Oil and gas producers have been plugging wells for almost as long as they’ve been drilling them – since 1859. When a well reaches the end of its lifecycle, the borehole is sealed and closed for good.
The problem is abandoned and orphan wells. These are the ones left uncapped by irresponsible producers – many of which were small time wildcatters of days past. Some of these abandoned wells are leaking methane and seeping oil and brine. States are working to seal these wells.
No one knows for certain how many abandoned wells exist in the U.S. Estimates place the number at about 2 million. Many of these wells are what the industry calls “orphans” that have no financially solvent owner to take responsibility for them.
Some states require the landowner to plug these orphan wells, at an average cost of about $20,000, even if the landowner only acquired the orphan upon purchase of the land. One such state is South Dakota.
Wells are capped by filling them with concrete after removing the tubing and casing from the borehole.
Ohio and a few other states have a different approach. Oil companies must pay a severance tax to fund the proper capping of orphan wells. In Ohio, monies are held in a fund administered by the chief the Ohio Department of Natural Resources Division of Oil and Gas.
But even this approach has its problems. The ODNR is capping wells at such a slow pace that it would take 24 years to cap known orphan wells, alone – not to mention the undiscovered and unreported orphan wells.
A recently introduced bill in the Ohio House of Representatives would force the ODNR to expedite the capping of these forgotten wells. The legislation is sponsored by Representatives Andy Thompson (R-Marietta) and Sean O’Brien (D-Bazetta). It would require the ODNR to inspect and classify such wells and to plug them in a timely manner. Wells categorized as “distressed-high priority” would need to be capped in six months or less.
The legislation would allow property owners to report orphan wells without fear that they’ll be saddled with remediation costs.
“Last time they raised the severance tax, they said a good chunk would go toward dealing with remediation of orphan wells,” Thompson explained. “To date, we’ve seen no evidence of any progress in fixing these wells.”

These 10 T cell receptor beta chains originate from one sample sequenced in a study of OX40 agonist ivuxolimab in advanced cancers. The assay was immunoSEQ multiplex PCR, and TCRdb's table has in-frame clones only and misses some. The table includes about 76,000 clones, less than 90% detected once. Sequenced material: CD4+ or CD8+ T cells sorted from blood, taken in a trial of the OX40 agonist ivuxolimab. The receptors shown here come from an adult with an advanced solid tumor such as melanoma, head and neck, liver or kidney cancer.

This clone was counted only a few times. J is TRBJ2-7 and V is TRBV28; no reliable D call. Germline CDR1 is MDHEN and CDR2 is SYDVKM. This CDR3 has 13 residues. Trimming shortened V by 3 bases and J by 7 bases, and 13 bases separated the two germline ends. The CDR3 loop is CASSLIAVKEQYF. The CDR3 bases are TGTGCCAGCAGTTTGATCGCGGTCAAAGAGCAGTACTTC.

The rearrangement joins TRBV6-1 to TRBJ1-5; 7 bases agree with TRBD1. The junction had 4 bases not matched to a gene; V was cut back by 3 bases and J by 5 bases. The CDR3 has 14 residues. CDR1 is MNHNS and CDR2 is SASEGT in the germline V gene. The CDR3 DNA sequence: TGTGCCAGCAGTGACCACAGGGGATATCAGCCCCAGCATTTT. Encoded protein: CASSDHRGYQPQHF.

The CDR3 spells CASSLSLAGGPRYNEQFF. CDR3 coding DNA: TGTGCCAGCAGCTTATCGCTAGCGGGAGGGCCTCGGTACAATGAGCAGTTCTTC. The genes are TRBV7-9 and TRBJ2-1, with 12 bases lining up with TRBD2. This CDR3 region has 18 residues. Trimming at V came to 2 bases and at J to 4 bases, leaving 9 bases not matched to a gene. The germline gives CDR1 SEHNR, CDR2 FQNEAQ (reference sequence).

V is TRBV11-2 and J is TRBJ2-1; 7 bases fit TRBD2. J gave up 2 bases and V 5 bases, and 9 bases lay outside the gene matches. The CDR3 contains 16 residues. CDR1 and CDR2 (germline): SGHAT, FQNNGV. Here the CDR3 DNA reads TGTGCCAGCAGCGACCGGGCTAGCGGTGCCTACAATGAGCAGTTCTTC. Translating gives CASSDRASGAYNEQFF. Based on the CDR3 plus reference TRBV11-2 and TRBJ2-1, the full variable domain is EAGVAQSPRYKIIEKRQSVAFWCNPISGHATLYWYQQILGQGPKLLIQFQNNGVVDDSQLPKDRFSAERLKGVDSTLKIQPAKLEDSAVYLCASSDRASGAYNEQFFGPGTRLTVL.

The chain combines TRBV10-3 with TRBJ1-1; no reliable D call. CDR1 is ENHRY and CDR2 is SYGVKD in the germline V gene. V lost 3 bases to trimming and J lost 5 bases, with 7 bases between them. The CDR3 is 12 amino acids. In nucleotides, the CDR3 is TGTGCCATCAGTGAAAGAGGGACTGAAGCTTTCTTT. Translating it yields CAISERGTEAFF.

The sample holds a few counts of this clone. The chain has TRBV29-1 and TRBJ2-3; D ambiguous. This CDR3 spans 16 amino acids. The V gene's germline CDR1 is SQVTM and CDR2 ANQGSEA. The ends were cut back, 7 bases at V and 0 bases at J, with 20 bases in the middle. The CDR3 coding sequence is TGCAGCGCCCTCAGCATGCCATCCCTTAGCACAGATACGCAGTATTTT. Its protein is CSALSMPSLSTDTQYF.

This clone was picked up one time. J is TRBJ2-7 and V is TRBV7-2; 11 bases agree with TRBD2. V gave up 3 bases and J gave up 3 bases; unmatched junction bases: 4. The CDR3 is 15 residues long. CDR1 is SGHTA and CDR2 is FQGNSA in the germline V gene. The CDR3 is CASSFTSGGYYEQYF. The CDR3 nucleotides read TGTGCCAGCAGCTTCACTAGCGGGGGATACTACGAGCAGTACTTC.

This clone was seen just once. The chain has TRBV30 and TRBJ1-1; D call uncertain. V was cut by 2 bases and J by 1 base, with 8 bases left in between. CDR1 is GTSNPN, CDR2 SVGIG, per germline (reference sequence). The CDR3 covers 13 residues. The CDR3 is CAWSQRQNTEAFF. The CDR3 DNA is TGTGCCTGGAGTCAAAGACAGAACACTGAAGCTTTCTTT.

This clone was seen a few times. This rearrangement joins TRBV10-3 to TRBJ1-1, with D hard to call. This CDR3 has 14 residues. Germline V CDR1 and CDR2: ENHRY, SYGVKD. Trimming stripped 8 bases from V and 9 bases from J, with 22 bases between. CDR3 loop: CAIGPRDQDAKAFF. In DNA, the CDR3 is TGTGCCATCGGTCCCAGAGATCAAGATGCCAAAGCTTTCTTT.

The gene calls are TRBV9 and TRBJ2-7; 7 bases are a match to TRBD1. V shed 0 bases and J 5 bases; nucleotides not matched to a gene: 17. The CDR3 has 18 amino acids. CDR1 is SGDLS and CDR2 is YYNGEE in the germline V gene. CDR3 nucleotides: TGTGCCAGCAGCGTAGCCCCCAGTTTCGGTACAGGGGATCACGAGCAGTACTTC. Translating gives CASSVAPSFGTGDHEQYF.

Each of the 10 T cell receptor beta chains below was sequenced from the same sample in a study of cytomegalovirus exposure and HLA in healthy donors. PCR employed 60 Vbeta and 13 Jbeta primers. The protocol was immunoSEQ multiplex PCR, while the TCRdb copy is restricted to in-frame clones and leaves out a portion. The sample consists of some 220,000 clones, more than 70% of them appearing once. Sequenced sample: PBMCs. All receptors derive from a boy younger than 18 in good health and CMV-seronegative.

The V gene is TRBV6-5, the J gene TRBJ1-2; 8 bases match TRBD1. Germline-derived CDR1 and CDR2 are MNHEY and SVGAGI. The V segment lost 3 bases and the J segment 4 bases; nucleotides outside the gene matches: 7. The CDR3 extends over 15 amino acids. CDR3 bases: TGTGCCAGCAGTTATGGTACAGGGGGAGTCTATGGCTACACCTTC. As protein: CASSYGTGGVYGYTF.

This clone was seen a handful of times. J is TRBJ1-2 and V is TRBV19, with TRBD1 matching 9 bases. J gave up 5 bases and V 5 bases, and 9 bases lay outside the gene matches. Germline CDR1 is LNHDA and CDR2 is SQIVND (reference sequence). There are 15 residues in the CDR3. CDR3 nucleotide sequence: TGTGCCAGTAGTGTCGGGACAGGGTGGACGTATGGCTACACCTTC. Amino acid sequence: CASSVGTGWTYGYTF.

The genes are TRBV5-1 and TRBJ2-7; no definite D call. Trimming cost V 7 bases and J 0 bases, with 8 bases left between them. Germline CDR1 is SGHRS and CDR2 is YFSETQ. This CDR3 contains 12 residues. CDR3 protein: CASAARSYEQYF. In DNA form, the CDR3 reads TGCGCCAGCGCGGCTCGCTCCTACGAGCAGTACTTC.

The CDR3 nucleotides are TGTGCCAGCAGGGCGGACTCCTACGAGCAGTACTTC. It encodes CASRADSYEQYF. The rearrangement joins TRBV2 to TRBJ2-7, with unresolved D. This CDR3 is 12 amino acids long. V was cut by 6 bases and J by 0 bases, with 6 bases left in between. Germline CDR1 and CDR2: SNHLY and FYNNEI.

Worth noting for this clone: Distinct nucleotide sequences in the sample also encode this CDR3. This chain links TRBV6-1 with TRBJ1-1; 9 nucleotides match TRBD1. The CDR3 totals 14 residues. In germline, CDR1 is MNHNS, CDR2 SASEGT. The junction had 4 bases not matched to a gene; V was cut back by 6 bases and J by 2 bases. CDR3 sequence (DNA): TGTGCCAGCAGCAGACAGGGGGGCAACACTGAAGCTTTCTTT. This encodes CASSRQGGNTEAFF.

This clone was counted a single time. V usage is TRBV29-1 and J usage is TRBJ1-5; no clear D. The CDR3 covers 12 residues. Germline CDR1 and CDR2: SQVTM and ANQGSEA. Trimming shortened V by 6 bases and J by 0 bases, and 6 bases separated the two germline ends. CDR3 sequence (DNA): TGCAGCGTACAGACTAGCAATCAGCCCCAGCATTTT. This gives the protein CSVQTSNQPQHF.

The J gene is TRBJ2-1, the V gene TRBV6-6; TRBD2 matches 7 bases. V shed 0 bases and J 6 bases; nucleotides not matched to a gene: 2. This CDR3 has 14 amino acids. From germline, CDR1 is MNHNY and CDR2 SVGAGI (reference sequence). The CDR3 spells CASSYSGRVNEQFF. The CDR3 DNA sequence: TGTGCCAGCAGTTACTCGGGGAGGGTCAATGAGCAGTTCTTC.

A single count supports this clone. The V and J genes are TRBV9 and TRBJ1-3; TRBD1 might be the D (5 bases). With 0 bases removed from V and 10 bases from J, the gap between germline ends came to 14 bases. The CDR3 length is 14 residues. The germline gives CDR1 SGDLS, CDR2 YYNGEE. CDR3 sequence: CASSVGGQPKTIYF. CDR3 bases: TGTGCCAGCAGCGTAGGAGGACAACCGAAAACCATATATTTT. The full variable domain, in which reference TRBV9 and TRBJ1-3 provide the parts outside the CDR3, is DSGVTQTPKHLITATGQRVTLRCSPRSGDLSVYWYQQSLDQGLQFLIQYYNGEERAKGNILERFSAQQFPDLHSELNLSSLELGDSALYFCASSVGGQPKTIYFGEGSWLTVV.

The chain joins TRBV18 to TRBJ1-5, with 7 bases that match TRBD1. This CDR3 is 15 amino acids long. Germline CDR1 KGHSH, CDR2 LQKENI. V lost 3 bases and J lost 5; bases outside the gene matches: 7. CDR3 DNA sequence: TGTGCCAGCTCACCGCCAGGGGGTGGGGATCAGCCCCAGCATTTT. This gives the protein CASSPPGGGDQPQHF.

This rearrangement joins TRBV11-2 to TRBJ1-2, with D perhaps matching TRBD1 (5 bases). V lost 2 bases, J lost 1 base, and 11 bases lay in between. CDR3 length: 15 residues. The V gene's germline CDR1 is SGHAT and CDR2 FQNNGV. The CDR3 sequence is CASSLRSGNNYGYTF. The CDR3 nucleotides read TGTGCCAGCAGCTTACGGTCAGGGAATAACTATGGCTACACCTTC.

Thompson said the bill would require evaluating the wells, prioritizing them and ultimately capping them.
West Virginia is another state that uses funds collected from oil industry operators to pay for closing orphan wells. The state has an estimated 13,000 abandoned wells. Pennsylvania utilizes an oil operator surcharge to remediate their orphans. PA has no less than 200,000 abandoned wells waiting to be sealed.
Locating abandoned wells isn’t always easy, but there are some obvious indicators – like the presence of old windmills, hand pumps, abandoned farmsteads, or a simple pipe sticking out of the ground. Wells were often drilled near outbuildings and were housed in small sheds. Sometimes wells were even located in the basement of a home.
Other indicators of the presence of an abandoned well are depressions supporting aquatic vegetation, such as cattails, in an otherwise dry area. Often, wells were hand dug and are large diameter wells constructed of concrete, wood, bricks, rock, or other materials around the perimeter of the well.
California charges an industry assessment to fund the capping of orphan wells. Los Angeles, alone, has about 900 of them.
Abandoned wells are not limited to the U.S., it’s a global problem. They are prevalent in the Middle East, Central Asia, Russia, Southeast Asia, South America, Africa, Canada and Mexico, to name a few places. There are an estimated 20-30 million abandoned oil and gas wells worldwide. Unfortunately, most nations do not keep track of them or attempt to remediate these forgotten wells.
Featured photo: Texaco Inc. Photograph Collection, Courtesy Sam Houston Regional Library, Liberty, Texas